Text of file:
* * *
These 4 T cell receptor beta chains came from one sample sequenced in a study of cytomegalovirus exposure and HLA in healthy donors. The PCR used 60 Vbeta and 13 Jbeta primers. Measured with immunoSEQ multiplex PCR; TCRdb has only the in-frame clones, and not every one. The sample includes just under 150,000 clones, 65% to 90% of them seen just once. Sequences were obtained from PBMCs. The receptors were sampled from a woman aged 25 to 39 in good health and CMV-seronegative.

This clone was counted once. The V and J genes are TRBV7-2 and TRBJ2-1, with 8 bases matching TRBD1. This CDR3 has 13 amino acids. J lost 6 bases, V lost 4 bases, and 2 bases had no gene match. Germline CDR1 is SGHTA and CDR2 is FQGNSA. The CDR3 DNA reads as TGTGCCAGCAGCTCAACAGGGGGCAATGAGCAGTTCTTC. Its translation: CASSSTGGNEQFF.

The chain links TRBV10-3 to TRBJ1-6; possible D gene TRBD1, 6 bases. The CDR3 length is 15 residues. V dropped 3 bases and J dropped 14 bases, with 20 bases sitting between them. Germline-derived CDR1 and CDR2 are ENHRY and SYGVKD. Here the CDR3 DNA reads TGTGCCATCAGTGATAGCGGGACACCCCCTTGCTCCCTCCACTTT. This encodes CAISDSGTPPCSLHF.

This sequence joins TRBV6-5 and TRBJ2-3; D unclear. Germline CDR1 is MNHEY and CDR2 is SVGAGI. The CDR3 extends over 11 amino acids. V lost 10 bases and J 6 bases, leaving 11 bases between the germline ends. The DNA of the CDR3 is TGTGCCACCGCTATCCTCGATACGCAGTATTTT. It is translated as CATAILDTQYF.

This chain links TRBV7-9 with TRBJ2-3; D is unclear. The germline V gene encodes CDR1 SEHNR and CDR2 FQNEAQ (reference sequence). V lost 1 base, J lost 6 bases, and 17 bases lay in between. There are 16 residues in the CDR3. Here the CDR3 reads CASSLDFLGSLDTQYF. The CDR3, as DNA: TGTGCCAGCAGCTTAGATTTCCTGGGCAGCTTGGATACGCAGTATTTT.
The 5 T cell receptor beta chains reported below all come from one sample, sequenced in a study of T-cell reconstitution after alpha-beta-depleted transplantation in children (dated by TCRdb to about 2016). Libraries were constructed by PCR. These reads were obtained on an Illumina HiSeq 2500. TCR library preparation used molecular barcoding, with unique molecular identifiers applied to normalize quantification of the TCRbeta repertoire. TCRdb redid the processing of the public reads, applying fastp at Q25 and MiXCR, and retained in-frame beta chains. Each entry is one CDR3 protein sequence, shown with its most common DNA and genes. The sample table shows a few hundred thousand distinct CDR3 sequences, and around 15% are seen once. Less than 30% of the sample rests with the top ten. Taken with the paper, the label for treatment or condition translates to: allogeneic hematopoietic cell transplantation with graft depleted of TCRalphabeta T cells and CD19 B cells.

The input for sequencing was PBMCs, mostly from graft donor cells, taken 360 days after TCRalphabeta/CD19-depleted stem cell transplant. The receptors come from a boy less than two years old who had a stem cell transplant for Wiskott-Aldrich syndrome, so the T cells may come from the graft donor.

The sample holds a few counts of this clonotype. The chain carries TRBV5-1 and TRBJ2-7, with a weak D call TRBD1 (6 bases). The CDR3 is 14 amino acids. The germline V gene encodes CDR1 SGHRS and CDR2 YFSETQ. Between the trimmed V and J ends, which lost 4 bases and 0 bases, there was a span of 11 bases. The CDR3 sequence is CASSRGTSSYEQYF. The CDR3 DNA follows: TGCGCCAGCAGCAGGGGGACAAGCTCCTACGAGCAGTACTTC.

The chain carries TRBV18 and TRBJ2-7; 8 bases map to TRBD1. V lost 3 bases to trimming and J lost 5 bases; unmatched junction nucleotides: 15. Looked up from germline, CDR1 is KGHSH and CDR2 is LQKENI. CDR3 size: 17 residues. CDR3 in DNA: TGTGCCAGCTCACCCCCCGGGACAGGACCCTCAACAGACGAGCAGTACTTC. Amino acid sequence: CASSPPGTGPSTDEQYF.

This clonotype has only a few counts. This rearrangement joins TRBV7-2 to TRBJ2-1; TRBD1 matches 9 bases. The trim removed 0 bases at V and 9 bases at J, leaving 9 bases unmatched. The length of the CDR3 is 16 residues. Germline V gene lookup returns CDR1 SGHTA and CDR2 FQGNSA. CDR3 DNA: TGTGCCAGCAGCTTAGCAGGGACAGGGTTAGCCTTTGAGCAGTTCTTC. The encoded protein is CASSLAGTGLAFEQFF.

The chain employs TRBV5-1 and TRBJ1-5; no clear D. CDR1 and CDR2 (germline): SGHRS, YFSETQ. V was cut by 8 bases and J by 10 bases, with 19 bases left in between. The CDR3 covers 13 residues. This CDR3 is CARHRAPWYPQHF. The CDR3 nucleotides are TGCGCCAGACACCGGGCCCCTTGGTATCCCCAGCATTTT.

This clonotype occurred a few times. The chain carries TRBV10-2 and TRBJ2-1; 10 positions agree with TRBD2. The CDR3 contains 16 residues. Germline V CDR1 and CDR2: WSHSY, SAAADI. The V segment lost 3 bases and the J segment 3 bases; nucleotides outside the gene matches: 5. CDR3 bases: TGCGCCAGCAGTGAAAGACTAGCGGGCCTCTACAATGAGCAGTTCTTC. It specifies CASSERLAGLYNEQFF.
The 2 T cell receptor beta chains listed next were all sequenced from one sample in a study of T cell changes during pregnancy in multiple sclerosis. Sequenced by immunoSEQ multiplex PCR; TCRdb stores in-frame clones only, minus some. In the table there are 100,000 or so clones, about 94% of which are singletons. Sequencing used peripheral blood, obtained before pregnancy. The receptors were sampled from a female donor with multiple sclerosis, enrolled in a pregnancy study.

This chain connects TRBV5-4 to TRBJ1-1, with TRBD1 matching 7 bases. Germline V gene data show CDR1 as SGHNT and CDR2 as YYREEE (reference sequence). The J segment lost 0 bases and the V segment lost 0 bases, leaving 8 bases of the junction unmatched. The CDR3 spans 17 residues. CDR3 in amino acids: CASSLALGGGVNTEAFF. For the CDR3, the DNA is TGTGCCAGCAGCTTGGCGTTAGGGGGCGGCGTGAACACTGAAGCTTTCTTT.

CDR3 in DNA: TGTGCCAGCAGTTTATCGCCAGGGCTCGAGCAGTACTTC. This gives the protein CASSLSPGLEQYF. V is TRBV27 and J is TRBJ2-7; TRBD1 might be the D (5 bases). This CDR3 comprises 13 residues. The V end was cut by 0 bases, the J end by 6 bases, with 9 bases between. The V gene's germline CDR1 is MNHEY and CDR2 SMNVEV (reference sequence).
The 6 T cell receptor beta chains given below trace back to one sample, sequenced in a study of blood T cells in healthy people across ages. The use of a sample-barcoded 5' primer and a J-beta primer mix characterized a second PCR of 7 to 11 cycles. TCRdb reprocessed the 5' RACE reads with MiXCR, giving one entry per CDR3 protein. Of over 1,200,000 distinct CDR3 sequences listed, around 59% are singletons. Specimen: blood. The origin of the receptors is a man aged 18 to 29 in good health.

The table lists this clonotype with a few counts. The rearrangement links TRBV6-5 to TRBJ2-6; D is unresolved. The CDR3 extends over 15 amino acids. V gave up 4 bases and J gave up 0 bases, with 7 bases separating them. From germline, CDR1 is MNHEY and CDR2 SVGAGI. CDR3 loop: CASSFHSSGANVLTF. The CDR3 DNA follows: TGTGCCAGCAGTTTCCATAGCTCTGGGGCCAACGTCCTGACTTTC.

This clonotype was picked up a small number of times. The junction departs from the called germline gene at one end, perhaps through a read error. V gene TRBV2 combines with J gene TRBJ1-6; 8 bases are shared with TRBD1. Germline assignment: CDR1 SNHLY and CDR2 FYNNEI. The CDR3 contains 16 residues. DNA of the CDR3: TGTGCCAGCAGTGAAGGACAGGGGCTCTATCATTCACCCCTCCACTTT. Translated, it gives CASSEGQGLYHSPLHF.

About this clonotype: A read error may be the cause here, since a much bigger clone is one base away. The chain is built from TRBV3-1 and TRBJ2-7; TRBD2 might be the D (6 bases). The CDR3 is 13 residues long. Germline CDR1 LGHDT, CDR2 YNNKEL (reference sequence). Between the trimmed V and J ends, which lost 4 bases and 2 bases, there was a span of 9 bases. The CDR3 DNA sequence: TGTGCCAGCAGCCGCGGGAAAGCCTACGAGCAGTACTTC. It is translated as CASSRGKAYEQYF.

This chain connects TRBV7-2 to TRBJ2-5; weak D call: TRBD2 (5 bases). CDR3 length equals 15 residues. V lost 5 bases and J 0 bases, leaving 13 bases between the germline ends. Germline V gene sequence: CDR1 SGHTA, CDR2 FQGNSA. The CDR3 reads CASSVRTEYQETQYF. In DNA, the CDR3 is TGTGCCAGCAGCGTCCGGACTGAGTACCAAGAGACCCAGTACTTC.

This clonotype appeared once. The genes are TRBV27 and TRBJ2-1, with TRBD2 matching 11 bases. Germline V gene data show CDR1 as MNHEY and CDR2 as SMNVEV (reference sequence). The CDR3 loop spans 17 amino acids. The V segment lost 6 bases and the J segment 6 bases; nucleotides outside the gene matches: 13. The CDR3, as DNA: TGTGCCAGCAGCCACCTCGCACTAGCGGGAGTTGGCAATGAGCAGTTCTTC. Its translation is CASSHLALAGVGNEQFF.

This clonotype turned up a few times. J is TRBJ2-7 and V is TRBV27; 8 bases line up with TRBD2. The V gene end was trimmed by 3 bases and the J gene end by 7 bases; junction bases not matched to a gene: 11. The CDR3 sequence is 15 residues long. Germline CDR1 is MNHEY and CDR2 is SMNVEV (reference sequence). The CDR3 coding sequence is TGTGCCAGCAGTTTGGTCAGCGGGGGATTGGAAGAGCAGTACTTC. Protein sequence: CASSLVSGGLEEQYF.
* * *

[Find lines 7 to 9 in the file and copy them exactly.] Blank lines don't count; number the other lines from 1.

The input for sequencing was PBMCs, mostly from graft donor cells, taken 360 days after TCRalphabeta/CD19-depleted stem cell transplant. The receptors come from a boy less than two years old who had a stem cell transplant for Wiskott-Aldrich syndrome, so the T cells may come from the graft donor.

The sample holds a few counts of this clonotype. The chain carries TRBV5-1 and TRBJ2-7, with a weak D call TRBD1 (6 bases). The CDR3 is 14 amino acids. The germline V gene encodes CDR1 SGHRS and CDR2 YFSETQ. Between the trimmed V and J ends, which lost 4 bases and 0 bases, there was a span of 11 bases. The CDR3 sequence is CASSRGTSSYEQYF. The CDR3 DNA follows: TGCGCCAGCAGCAGGGGGACAAGCTCCTACGAGCAGTACTTC.

The chain carries TRBV18 and TRBJ2-7; 8 bases map to TRBD1. V lost 3 bases to trimming and J lost 5 bases; unmatched junction nucleotides: 15. Looked up from germline, CDR1 is KGHSH and CDR2 is LQKENI. CDR3 size: 17 residues. CDR3 in DNA: TGTGCCAGCTCACCCCCCGGGACAGGACCCTCAACAGACGAGCAGTACTTC. Amino acid sequence: CASSPPGTGPSTDEQYF.